Talanta   Youtube

Near Evrostina, N Peloponisos

The valley leading north down from Evrostina towards Derveni on the coast has about 20 (?) old water mills of which the highest is by the village of Evrostina. Saw probable remains of the first one, but did not have time to investigate further. The coordinates are [38.0711, 22.3962]. 

Nomia, near Monemvasia, SE Peloponisos

At bridge on the road ca1km W of Nomia towards Kalives, under a cliff overhang. The water tower and mill house are in reasonable shape, but I could not access the turbine chamber. Location [36.6555, 22.9955] 

Myli, near Navplion, NE Peloponisos

The watermills there (across the bay from Navplion and about 200m N of the classical site of Lerna) were famous as, with their rugged constructions, they served to stop the move of Ibrahim Pasha’s army north towards Navplion through an ambush by Greek forces in 1825. Unfortunately very little remains of them now. Myli, which means mills, is so-called after the ‘Myli of Lerna’. Location [37.5521, 22.7176]. 

Agrafa region, central mainland Greece

(Visited & photos by Alex Seferiades)

Roughly 28km NNW of Karpenisi in the south Pindus range, near the village of Kerasochori in SW of the Agrafa region. The village of Agrafi is at [39.1482, 21.6622], but the mill referred to is some kilometers away. The Anavasi hiking maps have a lot of the watermills marked, so there is infinite exploration to be done.

Concerning Agrafa, the mill is on a small tributary to the river of Fteri, which in turn is a tributary of Agrafiotis river. The final shoot I guess was of wood, judging from the only remaining vertical piece. This is about a couple of hours walk from the closest road. The waterfall is just above the mill, a small channel dug in the rock used to lead the water to just above the mill. The water tower is of wood. The Apatito gorge is another half hour upstream, stunning and daunting.

B. Unvisited

Milies, near Pilion

From a friend: “I talked to my Friend Anna Vidali about the water mills in Milies (in Pilion, near Volos).  She told me that there are two such mills in the area. If you are interested you can talk to Fei Stamati (tel. 24230-86672 or 24230-86437) or Despina Politi (tel. 24230- 86361) that know about them.  Fei has written a book on Milies.” 

Near Dimitsena, central Peloponisos

Gunpowder mill(s) nearby on Lousios River. Restored as was famous during the Greek war of independence ca 1822. There were 90 watermills for tanneries, grain, washers etc, including a gunpowder one now restored into a museum. 

Near Tripoli

Photos from Alex Seferiades/Tolis of a mill near there. Exact location not available at the moment. 


Seven mills in Milopotamos gorge. 

C. Found in the web

Hydria Project  Hydria Project

Collaboration of partners in Greece Cyprus Italy Egypt Morocco Jordan to document water uses through time:

... the HYDRIA project uses water as a ‘vehicle’ to unfold the diverse, yet common, tangible and intangible Mediterranean cultural heritage, through reviving some representative ancient water management visions, concepts and techniques of the distant and more recent past. The project aims to shed light to cases demonstrating the wisdom of our ancestors, which evolved hand-in-hand with the environment, or, on the other hand, to cases showing the catastrophic implications when civilisations did not respect and adapt to water availability and geo-climatic peculiarities. Moreover, the project aims to demonstrate that this past wisdom in the area of water collection, storage and transfer can be properly combined with modern technological innovations to help address today’s needs in harmony with the environment. Adapting peoples’ consuming behaviour and management patterns to more sustainable ones is an indirect long-term goal of the project.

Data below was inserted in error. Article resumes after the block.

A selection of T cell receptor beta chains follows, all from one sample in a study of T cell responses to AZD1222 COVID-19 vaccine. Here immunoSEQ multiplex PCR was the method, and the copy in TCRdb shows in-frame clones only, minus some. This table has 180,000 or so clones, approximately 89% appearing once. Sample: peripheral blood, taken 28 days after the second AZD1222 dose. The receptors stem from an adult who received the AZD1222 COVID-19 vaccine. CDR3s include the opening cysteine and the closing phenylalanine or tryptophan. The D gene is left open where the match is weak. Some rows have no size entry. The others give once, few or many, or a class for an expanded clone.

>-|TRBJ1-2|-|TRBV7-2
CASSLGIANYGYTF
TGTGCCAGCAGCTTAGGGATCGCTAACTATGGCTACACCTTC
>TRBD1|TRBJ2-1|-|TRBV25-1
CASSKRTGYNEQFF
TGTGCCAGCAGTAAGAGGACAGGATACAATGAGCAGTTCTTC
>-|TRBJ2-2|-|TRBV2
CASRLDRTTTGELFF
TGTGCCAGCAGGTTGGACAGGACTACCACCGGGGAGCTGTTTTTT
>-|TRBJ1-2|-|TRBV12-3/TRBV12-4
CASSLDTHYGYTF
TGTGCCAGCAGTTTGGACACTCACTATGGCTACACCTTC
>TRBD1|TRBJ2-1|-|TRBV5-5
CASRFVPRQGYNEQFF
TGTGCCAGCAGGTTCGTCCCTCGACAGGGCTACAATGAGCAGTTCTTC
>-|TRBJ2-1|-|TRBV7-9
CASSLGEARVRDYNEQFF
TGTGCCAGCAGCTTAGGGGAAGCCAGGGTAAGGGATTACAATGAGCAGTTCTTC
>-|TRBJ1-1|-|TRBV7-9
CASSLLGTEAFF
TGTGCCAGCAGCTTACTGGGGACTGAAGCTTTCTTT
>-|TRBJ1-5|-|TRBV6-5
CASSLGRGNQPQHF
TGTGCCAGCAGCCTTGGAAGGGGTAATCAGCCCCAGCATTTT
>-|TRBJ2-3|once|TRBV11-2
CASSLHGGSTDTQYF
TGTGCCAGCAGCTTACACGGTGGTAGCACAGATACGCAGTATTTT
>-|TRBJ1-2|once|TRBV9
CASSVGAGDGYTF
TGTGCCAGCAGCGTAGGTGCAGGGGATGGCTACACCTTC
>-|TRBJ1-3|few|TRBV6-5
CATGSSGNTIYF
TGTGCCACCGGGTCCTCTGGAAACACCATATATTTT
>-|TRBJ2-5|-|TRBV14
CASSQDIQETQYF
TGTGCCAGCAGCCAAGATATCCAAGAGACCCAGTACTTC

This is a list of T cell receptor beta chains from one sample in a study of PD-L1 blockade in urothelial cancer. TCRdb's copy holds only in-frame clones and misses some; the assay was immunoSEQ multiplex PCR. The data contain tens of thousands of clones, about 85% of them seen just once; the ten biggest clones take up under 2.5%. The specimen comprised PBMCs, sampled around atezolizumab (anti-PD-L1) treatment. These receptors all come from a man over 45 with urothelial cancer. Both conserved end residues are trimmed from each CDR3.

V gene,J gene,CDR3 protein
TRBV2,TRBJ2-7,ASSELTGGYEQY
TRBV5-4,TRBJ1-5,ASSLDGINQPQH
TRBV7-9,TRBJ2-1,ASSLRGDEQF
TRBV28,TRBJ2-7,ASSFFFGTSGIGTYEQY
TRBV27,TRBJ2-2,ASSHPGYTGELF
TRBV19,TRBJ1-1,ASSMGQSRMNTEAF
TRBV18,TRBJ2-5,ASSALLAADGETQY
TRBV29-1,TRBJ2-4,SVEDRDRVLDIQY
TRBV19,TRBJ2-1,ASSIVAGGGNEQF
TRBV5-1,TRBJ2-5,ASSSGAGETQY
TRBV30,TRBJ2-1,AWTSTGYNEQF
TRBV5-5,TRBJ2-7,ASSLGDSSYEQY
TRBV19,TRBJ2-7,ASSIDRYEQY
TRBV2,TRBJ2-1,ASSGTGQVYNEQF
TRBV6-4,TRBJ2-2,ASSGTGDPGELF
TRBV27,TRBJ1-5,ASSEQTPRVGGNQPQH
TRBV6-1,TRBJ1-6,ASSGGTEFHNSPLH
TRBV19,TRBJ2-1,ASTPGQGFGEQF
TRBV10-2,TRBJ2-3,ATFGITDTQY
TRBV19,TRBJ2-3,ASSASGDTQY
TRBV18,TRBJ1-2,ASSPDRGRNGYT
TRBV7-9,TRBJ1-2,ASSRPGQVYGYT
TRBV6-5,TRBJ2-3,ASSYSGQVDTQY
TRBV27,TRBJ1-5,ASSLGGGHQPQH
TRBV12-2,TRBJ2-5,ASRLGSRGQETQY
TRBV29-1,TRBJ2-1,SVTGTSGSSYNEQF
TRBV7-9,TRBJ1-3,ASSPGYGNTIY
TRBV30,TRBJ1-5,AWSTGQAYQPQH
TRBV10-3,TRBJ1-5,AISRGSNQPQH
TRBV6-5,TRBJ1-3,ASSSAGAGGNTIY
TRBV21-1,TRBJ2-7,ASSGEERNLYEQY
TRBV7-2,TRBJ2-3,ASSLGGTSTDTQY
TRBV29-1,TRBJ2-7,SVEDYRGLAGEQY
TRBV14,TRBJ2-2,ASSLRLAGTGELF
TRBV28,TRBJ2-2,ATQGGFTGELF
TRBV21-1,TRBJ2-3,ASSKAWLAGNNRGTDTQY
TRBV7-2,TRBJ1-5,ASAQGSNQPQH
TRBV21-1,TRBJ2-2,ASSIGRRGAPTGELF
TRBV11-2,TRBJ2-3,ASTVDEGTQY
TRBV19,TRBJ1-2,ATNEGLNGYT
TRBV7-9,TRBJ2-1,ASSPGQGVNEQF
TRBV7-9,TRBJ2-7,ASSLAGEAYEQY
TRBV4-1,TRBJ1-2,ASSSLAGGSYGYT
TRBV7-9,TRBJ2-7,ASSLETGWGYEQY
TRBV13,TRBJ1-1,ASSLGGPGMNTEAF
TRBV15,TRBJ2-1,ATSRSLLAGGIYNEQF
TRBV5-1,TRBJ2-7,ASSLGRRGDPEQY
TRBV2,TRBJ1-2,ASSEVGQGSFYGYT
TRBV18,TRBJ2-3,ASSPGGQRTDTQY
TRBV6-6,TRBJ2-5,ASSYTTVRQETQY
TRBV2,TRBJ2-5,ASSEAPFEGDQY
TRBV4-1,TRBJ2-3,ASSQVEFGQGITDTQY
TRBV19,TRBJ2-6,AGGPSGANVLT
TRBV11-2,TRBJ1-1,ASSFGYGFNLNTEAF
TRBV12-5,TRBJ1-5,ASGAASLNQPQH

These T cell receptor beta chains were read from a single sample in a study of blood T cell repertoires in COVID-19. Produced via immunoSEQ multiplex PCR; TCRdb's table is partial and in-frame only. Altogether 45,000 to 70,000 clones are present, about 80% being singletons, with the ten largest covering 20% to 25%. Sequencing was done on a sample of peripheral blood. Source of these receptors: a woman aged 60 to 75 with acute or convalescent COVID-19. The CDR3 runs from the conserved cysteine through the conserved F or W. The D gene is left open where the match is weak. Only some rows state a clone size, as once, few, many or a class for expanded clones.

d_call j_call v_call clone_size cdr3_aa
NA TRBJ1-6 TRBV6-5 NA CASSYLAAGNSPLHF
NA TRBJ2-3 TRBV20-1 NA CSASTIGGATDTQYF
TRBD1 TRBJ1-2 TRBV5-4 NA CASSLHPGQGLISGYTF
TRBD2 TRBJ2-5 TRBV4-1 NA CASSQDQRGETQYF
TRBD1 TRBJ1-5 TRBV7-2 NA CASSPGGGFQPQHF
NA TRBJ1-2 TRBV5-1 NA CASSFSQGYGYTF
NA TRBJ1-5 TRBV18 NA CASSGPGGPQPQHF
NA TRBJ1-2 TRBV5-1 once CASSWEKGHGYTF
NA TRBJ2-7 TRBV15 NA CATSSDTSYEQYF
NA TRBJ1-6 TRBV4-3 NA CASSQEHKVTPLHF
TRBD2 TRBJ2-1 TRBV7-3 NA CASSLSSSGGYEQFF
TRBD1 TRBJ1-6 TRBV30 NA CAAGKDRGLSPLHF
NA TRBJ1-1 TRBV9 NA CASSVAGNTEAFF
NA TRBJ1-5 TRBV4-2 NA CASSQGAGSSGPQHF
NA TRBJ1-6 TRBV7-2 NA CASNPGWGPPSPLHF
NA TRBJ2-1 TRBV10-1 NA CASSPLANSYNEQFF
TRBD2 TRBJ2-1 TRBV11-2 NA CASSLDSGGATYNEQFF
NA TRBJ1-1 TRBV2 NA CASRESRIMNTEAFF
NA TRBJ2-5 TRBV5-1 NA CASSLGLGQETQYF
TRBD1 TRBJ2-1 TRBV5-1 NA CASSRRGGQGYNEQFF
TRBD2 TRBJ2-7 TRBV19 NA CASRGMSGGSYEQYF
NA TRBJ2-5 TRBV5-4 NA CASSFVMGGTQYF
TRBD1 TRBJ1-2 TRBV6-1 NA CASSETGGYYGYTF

The project endorses several case studies from Mediterranean countries. These are presented via a series of texts, photographic material and animations, where appropriate, to explain the operation of complex water works. In the case studies links are made to cultural elements that depict how societies evolved around the water resources. Also, in each case study the current status of the remnants is presented and further references are proposed for the interested readers.

Watermills in Hydria Project (all in Naxos)

Marmaroti - Very similar pair to the Velies pair above Marmaroti

This shows diagrams of the workings.

Maroulis - contemporary reconstruction.Similar to Velies.

Kokkos - ditto, in operation till 1966, not reconstructed.

Karageorgis (Mesi Potamia) -ditto, now turned into a house.

Engares/Kinidaros area - main building rebuilt, no details but water still passes through.

Other watermills in Greece via web search

[where links are to photos, the location attribution seems occasionally inaccurate or ambiguous]

Dimitsana, central Peloponisos: there were 90 watermills for tanneries, grain, washers etc, including a gunpowder one now restored into a museum.

Near Tseria, Mani, Peloponisos: there were many in Viros River below Zaharias

Several in Andros Andros

Mavrilo, Fthiotida Mavrilo

Edessa, Pella: vertical mill Edessa

Pilion? Pilion

Lassi area, Kefalonia: at sink holes, vertical wheel

Lefkada: photo of a ruined building, no location details Lefkada

Thebes, Ayi Theodori district: best preserved in the area; so-called “Roman” mill with big vertical wheel


Kythira, Pisso Pigadi: there should be quite a lot around in Kythira Kythira

Stropones, Evvia: horizontal wheel Stropones

Souli, Epiros: ruins Souli

Katakolo, Ilia: Museum of Ancient Greek Technology, model of Greek wheel etc Katakolo

Zakros, E Crete: Watermill and museum Zakros

Richtis Gorge, Sitia Crete: Richtis Gorge

Mili Gorge, nr Choromonastiri, Rethymnon Crete

... and many others in Crete

Other references

On water mills in Central Crete, N. G. Calvert, Newcomen Society 1973/4  Crete Mills